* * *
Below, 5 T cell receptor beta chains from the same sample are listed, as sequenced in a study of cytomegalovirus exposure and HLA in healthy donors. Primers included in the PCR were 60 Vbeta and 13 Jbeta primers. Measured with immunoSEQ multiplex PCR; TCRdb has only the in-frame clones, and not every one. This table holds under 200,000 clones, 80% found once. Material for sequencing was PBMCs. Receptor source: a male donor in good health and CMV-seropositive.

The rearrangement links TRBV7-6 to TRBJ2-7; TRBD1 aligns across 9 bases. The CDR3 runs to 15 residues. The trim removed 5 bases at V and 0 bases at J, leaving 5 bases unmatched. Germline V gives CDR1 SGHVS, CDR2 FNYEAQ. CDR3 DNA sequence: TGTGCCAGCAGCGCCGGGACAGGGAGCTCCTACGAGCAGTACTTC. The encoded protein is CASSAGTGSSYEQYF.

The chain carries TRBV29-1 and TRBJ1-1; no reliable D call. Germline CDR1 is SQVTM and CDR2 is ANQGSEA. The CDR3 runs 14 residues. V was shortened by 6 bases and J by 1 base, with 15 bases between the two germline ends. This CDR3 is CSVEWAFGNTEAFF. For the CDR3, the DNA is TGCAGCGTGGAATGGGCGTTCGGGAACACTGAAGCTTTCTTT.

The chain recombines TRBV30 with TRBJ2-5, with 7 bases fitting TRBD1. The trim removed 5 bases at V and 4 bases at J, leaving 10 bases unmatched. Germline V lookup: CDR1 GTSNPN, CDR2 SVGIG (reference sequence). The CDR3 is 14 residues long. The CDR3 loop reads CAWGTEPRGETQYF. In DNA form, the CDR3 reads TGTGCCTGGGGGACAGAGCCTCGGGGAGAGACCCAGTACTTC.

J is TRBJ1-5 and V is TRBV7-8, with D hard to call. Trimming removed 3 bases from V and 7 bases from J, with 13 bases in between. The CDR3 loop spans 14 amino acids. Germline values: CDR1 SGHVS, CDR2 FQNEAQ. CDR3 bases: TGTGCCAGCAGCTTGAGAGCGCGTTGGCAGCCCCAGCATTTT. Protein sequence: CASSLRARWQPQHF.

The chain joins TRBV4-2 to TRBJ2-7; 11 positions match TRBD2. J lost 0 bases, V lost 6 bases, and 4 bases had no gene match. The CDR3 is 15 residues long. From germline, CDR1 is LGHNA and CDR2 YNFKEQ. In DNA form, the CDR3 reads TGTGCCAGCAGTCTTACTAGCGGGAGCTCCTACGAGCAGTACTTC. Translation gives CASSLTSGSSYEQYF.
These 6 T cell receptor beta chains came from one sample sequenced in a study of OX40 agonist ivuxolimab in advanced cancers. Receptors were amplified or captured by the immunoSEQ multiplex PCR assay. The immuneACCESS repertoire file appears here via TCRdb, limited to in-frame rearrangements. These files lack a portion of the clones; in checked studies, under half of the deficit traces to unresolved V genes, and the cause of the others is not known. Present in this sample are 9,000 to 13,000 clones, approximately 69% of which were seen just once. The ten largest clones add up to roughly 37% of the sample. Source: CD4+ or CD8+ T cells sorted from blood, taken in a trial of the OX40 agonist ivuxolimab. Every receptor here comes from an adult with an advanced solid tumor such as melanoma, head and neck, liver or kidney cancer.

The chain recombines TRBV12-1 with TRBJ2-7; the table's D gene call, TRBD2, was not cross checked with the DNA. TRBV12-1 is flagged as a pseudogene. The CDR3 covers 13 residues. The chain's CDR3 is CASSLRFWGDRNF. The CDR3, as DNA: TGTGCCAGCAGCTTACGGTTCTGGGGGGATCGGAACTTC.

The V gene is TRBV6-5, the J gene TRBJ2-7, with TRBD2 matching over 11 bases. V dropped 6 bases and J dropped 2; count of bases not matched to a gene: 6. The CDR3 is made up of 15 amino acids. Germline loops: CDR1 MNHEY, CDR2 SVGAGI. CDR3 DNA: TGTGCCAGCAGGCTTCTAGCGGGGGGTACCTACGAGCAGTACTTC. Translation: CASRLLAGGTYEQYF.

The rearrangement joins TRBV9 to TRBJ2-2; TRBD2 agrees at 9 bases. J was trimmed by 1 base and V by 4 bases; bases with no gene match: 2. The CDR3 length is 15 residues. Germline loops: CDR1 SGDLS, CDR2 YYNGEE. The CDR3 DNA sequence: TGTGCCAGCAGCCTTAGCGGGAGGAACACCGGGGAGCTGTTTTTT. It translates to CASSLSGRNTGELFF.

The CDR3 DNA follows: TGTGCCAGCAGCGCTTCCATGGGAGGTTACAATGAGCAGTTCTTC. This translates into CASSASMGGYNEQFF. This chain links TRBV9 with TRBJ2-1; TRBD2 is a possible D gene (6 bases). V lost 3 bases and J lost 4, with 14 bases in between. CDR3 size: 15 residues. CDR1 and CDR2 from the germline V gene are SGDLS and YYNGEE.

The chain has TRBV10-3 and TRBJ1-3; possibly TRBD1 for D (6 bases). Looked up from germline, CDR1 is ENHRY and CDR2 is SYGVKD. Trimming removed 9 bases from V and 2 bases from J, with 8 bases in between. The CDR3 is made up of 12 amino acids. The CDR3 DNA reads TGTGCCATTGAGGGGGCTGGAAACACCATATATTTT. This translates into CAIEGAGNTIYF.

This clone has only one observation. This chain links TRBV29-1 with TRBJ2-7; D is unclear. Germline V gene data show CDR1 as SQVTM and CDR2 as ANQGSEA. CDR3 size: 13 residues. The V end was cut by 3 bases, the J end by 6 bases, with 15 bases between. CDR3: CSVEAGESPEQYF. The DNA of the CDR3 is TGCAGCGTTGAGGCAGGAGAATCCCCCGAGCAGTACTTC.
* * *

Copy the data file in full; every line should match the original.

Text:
Below, 5 T cell receptor beta chains from the same sample are listed, as sequenced in a study of cytomegalovirus exposure and HLA in healthy donors. Primers included in the PCR were 60 Vbeta and 13 Jbeta primers. Measured with immunoSEQ multiplex PCR; TCRdb has only the in-frame clones, and not every one. This table holds under 200,000 clones, 80% found once. Material for sequencing was PBMCs. Receptor source: a male donor in good health and CMV-seropositive.

The rearrangement links TRBV7-6 to TRBJ2-7; TRBD1 aligns across 9 bases. The CDR3 runs to 15 residues. The trim removed 5 bases at V and 0 bases at J, leaving 5 bases unmatched. Germline V gives CDR1 SGHVS, CDR2 FNYEAQ. CDR3 DNA sequence: TGTGCCAGCAGCGCCGGGACAGGGAGCTCCTACGAGCAGTACTTC. The encoded protein is CASSAGTGSSYEQYF.

The chain carries TRBV29-1 and TRBJ1-1; no reliable D call. Germline CDR1 is SQVTM and CDR2 is ANQGSEA. The CDR3 runs 14 residues. V was shortened by 6 bases and J by 1 base, with 15 bases between the two germline ends. This CDR3 is CSVEWAFGNTEAFF. For the CDR3, the DNA is TGCAGCGTGGAATGGGCGTTCGGGAACACTGAAGCTTTCTTT.

The chain recombines TRBV30 with TRBJ2-5, with 7 bases fitting TRBD1. The trim removed 5 bases at V and 4 bases at J, leaving 10 bases unmatched. Germline V lookup: CDR1 GTSNPN, CDR2 SVGIG (reference sequence). The CDR3 is 14 residues long. The CDR3 loop reads CAWGTEPRGETQYF. In DNA form, the CDR3 reads TGTGCCTGGGGGACAGAGCCTCGGGGAGAGACCCAGTACTTC.

J is TRBJ1-5 and V is TRBV7-8, with D hard to call. Trimming removed 3 bases from V and 7 bases from J, with 13 bases in between. The CDR3 loop spans 14 amino acids. Germline values: CDR1 SGHVS, CDR2 FQNEAQ. CDR3 bases: TGTGCCAGCAGCTTGAGAGCGCGTTGGCAGCCCCAGCATTTT. Protein sequence: CASSLRARWQPQHF.

The chain joins TRBV4-2 to TRBJ2-7; 11 positions match TRBD2. J lost 0 bases, V lost 6 bases, and 4 bases had no gene match. The CDR3 is 15 residues long. From germline, CDR1 is LGHNA and CDR2 YNFKEQ. In DNA form, the CDR3 reads TGTGCCAGCAGTCTTACTAGCGGGAGCTCCTACGAGCAGTACTTC. Translation gives CASSLTSGSSYEQYF.
These 6 T cell receptor beta chains came from one sample sequenced in a study of OX40 agonist ivuxolimab in advanced cancers. Receptors were amplified or captured by the immunoSEQ multiplex PCR assay. The immuneACCESS repertoire file appears here via TCRdb, limited to in-frame rearrangements. These files lack a portion of the clones; in checked studies, under half of the deficit traces to unresolved V genes, and the cause of the others is not known. Present in this sample are 9,000 to 13,000 clones, approximately 69% of which were seen just once. The ten largest clones add up to roughly 37% of the sample. Source: CD4+ or CD8+ T cells sorted from blood, taken in a trial of the OX40 agonist ivuxolimab. Every receptor here comes from an adult with an advanced solid tumor such as melanoma, head and neck, liver or kidney cancer.

The chain recombines TRBV12-1 with TRBJ2-7; the table's D gene call, TRBD2, was not cross checked with the DNA. TRBV12-1 is flagged as a pseudogene. The CDR3 covers 13 residues. The chain's CDR3 is CASSLRFWGDRNF. The CDR3, as DNA: TGTGCCAGCAGCTTACGGTTCTGGGGGGATCGGAACTTC.

The V gene is TRBV6-5, the J gene TRBJ2-7, with TRBD2 matching over 11 bases. V dropped 6 bases and J dropped 2; count of bases not matched to a gene: 6. The CDR3 is made up of 15 amino acids. Germline loops: CDR1 MNHEY, CDR2 SVGAGI. CDR3 DNA: TGTGCCAGCAGGCTTCTAGCGGGGGGTACCTACGAGCAGTACTTC. Translation: CASRLLAGGTYEQYF.

The rearrangement joins TRBV9 to TRBJ2-2; TRBD2 agrees at 9 bases. J was trimmed by 1 base and V by 4 bases; bases with no gene match: 2. The CDR3 length is 15 residues. Germline loops: CDR1 SGDLS, CDR2 YYNGEE. The CDR3 DNA sequence: TGTGCCAGCAGCCTTAGCGGGAGGAACACCGGGGAGCTGTTTTTT. It translates to CASSLSGRNTGELFF.

The CDR3 DNA follows: TGTGCCAGCAGCGCTTCCATGGGAGGTTACAATGAGCAGTTCTTC. This translates into CASSASMGGYNEQFF. This chain links TRBV9 with TRBJ2-1; TRBD2 is a possible D gene (6 bases). V lost 3 bases and J lost 4, with 14 bases in between. CDR3 size: 15 residues. CDR1 and CDR2 from the germline V gene are SGDLS and YYNGEE.

The chain has TRBV10-3 and TRBJ1-3; possibly TRBD1 for D (6 bases). Looked up from germline, CDR1 is ENHRY and CDR2 is SYGVKD. Trimming removed 9 bases from V and 2 bases from J, with 8 bases in between. The CDR3 is made up of 12 amino acids. The CDR3 DNA reads TGTGCCATTGAGGGGGCTGGAAACACCATATATTTT. This translates into CAIEGAGNTIYF.

This clone has only one observation. This chain links TRBV29-1 with TRBJ2-7; D is unclear. Germline V gene data show CDR1 as SQVTM and CDR2 as ANQGSEA. CDR3 size: 13 residues. The V end was cut by 3 bases, the J end by 6 bases, with 15 bases between. CDR3: CSVEAGESPEQYF. The DNA of the CDR3 is TGCAGCGTTGAGGCAGGAGAATCCCCCGAGCAGTACTTC.